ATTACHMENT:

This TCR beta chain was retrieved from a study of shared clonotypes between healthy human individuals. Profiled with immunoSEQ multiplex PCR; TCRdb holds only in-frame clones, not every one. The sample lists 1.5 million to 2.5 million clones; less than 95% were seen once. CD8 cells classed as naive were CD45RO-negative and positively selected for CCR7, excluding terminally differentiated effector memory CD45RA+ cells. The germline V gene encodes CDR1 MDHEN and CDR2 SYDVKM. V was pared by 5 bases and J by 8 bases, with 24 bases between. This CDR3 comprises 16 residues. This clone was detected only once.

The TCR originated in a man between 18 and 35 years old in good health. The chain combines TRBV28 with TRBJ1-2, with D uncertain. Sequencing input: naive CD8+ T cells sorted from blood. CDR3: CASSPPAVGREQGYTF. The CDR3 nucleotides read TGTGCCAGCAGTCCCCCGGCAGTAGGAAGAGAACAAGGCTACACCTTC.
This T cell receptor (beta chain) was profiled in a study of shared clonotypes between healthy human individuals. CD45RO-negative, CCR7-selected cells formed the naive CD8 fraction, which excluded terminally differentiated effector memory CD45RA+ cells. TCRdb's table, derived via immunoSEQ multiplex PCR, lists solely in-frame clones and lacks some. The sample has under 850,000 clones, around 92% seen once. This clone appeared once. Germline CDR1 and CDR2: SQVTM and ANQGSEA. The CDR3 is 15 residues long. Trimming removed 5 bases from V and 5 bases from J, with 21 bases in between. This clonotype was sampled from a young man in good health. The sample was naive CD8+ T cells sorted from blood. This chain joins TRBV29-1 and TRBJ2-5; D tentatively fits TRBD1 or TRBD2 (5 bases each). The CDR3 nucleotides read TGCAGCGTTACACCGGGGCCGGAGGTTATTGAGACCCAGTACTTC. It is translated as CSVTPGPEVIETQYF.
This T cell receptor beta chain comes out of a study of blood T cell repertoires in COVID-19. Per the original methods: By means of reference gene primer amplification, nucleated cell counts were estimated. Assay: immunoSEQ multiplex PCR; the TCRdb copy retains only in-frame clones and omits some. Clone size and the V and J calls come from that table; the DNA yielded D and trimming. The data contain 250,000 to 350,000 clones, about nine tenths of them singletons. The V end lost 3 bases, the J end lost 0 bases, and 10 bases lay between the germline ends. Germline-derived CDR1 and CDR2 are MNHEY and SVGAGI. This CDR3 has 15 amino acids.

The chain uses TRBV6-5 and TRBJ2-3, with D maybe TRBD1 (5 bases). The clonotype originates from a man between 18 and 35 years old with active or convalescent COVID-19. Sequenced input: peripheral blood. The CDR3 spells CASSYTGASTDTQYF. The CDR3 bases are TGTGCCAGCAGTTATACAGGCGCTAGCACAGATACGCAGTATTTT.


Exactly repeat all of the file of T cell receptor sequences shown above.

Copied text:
This TCR beta chain was retrieved from a study of shared clonotypes between healthy human individuals. Profiled with immunoSEQ multiplex PCR; TCRdb holds only in-frame clones, not every one. The sample lists 1.5 million to 2.5 million clones; less than 95% were seen once. CD8 cells classed as naive were CD45RO-negative and positively selected for CCR7, excluding terminally differentiated effector memory CD45RA+ cells. The germline V gene encodes CDR1 MDHEN and CDR2 SYDVKM. V was pared by 5 bases and J by 8 bases, with 24 bases between. This CDR3 comprises 16 residues. This clone was detected only once.

The TCR originated in a man between 18 and 35 years old in good health. The chain combines TRBV28 with TRBJ1-2, with D uncertain. Sequencing input: naive CD8+ T cells sorted from blood. CDR3: CASSPPAVGREQGYTF. The CDR3 nucleotides read TGTGCCAGCAGTCCCCCGGCAGTAGGAAGAGAACAAGGCTACACCTTC.
This T cell receptor (beta chain) was profiled in a study of shared clonotypes between healthy human individuals. CD45RO-negative, CCR7-selected cells formed the naive CD8 fraction, which excluded terminally differentiated effector memory CD45RA+ cells. TCRdb's table, derived via immunoSEQ multiplex PCR, lists solely in-frame clones and lacks some. The sample has under 850,000 clones, around 92% seen once. This clone appeared once. Germline CDR1 and CDR2: SQVTM and ANQGSEA. The CDR3 is 15 residues long. Trimming removed 5 bases from V and 5 bases from J, with 21 bases in between. This clonotype was sampled from a young man in good health. The sample was naive CD8+ T cells sorted from blood. This chain joins TRBV29-1 and TRBJ2-5; D tentatively fits TRBD1 or TRBD2 (5 bases each). The CDR3 nucleotides read TGCAGCGTTACACCGGGGCCGGAGGTTATTGAGACCCAGTACTTC. It is translated as CSVTPGPEVIETQYF.
This T cell receptor beta chain comes out of a study of blood T cell repertoires in COVID-19. Per the original methods: By means of reference gene primer amplification, nucleated cell counts were estimated. Assay: immunoSEQ multiplex PCR; the TCRdb copy retains only in-frame clones and omits some. Clone size and the V and J calls come from that table; the DNA yielded D and trimming. The data contain 250,000 to 350,000 clones, about nine tenths of them singletons. The V end lost 3 bases, the J end lost 0 bases, and 10 bases lay between the germline ends. Germline-derived CDR1 and CDR2 are MNHEY and SVGAGI. This CDR3 has 15 amino acids.

The chain uses TRBV6-5 and TRBJ2-3, with D maybe TRBD1 (5 bases). The clonotype originates from a man between 18 and 35 years old with active or convalescent COVID-19. Sequenced input: peripheral blood. The CDR3 spells CASSYTGASTDTQYF. The CDR3 bases are TGTGCCAGCAGTTATACAGGCGCTAGCACAGATACGCAGTATTTT.